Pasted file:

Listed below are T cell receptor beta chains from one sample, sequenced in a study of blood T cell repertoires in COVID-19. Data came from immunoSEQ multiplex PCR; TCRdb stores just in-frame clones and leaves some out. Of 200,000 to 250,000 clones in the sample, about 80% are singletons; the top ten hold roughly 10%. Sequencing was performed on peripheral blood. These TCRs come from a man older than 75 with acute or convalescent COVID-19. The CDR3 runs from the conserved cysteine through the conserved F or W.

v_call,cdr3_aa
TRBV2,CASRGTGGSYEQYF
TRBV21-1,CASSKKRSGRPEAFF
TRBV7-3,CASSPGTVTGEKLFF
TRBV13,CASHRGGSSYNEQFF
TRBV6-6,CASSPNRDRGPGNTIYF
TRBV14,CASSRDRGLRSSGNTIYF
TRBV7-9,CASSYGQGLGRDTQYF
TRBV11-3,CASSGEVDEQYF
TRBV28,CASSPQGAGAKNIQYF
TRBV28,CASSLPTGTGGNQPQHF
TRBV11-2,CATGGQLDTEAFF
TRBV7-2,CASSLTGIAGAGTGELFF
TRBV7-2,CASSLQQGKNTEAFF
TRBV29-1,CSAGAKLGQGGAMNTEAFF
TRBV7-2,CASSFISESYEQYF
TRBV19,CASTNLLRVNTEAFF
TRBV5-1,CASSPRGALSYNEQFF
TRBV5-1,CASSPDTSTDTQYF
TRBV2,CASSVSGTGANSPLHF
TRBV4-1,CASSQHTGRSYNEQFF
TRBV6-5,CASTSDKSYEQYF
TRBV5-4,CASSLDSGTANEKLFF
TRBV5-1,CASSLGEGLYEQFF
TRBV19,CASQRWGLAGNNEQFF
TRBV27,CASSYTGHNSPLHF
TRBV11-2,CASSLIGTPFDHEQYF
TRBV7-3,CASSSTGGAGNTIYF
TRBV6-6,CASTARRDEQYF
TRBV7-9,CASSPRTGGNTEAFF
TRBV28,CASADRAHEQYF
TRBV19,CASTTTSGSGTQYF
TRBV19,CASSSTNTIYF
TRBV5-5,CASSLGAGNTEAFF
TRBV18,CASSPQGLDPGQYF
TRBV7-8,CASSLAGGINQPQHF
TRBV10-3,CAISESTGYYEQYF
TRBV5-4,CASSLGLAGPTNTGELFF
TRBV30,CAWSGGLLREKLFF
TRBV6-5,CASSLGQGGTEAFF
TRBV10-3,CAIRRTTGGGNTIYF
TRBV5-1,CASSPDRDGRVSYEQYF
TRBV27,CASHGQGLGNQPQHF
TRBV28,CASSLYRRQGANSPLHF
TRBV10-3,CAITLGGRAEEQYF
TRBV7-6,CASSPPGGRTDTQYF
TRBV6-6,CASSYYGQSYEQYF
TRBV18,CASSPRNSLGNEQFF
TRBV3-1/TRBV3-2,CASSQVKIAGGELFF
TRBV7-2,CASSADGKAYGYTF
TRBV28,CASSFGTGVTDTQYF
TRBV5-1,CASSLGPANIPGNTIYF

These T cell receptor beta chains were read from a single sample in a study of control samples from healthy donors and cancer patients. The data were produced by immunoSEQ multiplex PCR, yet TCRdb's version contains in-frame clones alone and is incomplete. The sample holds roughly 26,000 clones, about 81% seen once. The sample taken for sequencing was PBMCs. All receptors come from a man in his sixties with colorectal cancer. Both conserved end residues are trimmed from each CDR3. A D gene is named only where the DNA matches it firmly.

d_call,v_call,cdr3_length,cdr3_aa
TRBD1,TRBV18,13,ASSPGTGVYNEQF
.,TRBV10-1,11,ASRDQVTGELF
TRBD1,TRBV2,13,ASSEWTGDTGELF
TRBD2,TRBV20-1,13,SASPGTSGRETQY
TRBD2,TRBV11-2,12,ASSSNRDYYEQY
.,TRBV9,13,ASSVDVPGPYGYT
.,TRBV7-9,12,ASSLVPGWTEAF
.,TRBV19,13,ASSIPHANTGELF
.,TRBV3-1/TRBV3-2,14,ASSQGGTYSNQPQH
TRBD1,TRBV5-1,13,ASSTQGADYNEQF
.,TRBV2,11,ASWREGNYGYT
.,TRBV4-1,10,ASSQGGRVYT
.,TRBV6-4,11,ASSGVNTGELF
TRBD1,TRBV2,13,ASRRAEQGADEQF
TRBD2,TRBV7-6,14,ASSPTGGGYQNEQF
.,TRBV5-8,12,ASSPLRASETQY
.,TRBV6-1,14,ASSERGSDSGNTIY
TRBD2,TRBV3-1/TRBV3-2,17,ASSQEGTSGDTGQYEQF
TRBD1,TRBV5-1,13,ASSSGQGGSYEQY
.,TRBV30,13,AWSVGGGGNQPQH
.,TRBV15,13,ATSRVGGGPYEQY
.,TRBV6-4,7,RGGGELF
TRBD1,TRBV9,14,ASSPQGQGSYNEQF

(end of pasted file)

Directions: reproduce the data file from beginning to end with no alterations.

Listed below are T cell receptor beta chains from one sample, sequenced in a study of blood T cell repertoires in COVID-19. Data came from immunoSEQ multiplex PCR; TCRdb stores just in-frame clones and leaves some out. Of 200,000 to 250,000 clones in the sample, about 80% are singletons; the top ten hold roughly 10%. Sequencing was performed on peripheral blood. These TCRs come from a man older than 75 with acute or convalescent COVID-19. The CDR3 runs from the conserved cysteine through the conserved F or W.

v_call,cdr3_aa
TRBV2,CASRGTGGSYEQYF
TRBV21-1,CASSKKRSGRPEAFF
TRBV7-3,CASSPGTVTGEKLFF
TRBV13,CASHRGGSSYNEQFF
TRBV6-6,CASSPNRDRGPGNTIYF
TRBV14,CASSRDRGLRSSGNTIYF
TRBV7-9,CASSYGQGLGRDTQYF
TRBV11-3,CASSGEVDEQYF
TRBV28,CASSPQGAGAKNIQYF
TRBV28,CASSLPTGTGGNQPQHF
TRBV11-2,CATGGQLDTEAFF
TRBV7-2,CASSLTGIAGAGTGELFF
TRBV7-2,CASSLQQGKNTEAFF
TRBV29-1,CSAGAKLGQGGAMNTEAFF
TRBV7-2,CASSFISESYEQYF
TRBV19,CASTNLLRVNTEAFF
TRBV5-1,CASSPRGALSYNEQFF
TRBV5-1,CASSPDTSTDTQYF
TRBV2,CASSVSGTGANSPLHF
TRBV4-1,CASSQHTGRSYNEQFF
TRBV6-5,CASTSDKSYEQYF
TRBV5-4,CASSLDSGTANEKLFF
TRBV5-1,CASSLGEGLYEQFF
TRBV19,CASQRWGLAGNNEQFF
TRBV27,CASSYTGHNSPLHF
TRBV11-2,CASSLIGTPFDHEQYF
TRBV7-3,CASSSTGGAGNTIYF
TRBV6-6,CASTARRDEQYF
TRBV7-9,CASSPRTGGNTEAFF
TRBV28,CASADRAHEQYF
TRBV19,CASTTTSGSGTQYF
TRBV19,CASSSTNTIYF
TRBV5-5,CASSLGAGNTEAFF
TRBV18,CASSPQGLDPGQYF
TRBV7-8,CASSLAGGINQPQHF
TRBV10-3,CAISESTGYYEQYF
TRBV5-4,CASSLGLAGPTNTGELFF
TRBV30,CAWSGGLLREKLFF
TRBV6-5,CASSLGQGGTEAFF
TRBV10-3,CAIRRTTGGGNTIYF
TRBV5-1,CASSPDRDGRVSYEQYF
TRBV27,CASHGQGLGNQPQHF
TRBV28,CASSLYRRQGANSPLHF
TRBV10-3,CAITLGGRAEEQYF
TRBV7-6,CASSPPGGRTDTQYF
TRBV6-6,CASSYYGQSYEQYF
TRBV18,CASSPRNSLGNEQFF
TRBV3-1/TRBV3-2,CASSQVKIAGGELFF
TRBV7-2,CASSADGKAYGYTF
TRBV28,CASSFGTGVTDTQYF
TRBV5-1,CASSLGPANIPGNTIYF

These T cell receptor beta chains were read from a single sample in a study of control samples from healthy donors and cancer patients. The data were produced by immunoSEQ multiplex PCR, yet TCRdb's version contains in-frame clones alone and is incomplete. The sample holds roughly 26,000 clones, about 81% seen once. The sample taken for sequencing was PBMCs. All receptors come from a man in his sixties with colorectal cancer. Both conserved end residues are trimmed from each CDR3. A D gene is named only where the DNA matches it firmly.

d_call,v_call,cdr3_length,cdr3_aa
TRBD1,TRBV18,13,ASSPGTGVYNEQF
.,TRBV10-1,11,ASRDQVTGELF
TRBD1,TRBV2,13,ASSEWTGDTGELF
TRBD2,TRBV20-1,13,SASPGTSGRETQY
TRBD2,TRBV11-2,12,ASSSNRDYYEQY
.,TRBV9,13,ASSVDVPGPYGYT
.,TRBV7-9,12,ASSLVPGWTEAF
.,TRBV19,13,ASSIPHANTGELF
.,TRBV3-1/TRBV3-2,14,ASSQGGTYSNQPQH
TRBD1,TRBV5-1,13,ASSTQGADYNEQF
.,TRBV2,11,ASWREGNYGYT
.,TRBV4-1,10,ASSQGGRVYT
.,TRBV6-4,11,ASSGVNTGELF
TRBD1,TRBV2,13,ASRRAEQGADEQF
TRBD2,TRBV7-6,14,ASSPTGGGYQNEQF
.,TRBV5-8,12,ASSPLRASETQY
.,TRBV6-1,14,ASSERGSDSGNTIY
TRBD2,TRBV3-1/TRBV3-2,17,ASSQEGTSGDTGQYEQF
TRBD1,TRBV5-1,13,ASSSGQGGSYEQY
.,TRBV30,13,AWSVGGGGNQPQH
.,TRBV15,13,ATSRVGGGPYEQY
.,TRBV6-4,7,RGGGELF
TRBD1,TRBV9,14,ASSPQGQGSYNEQF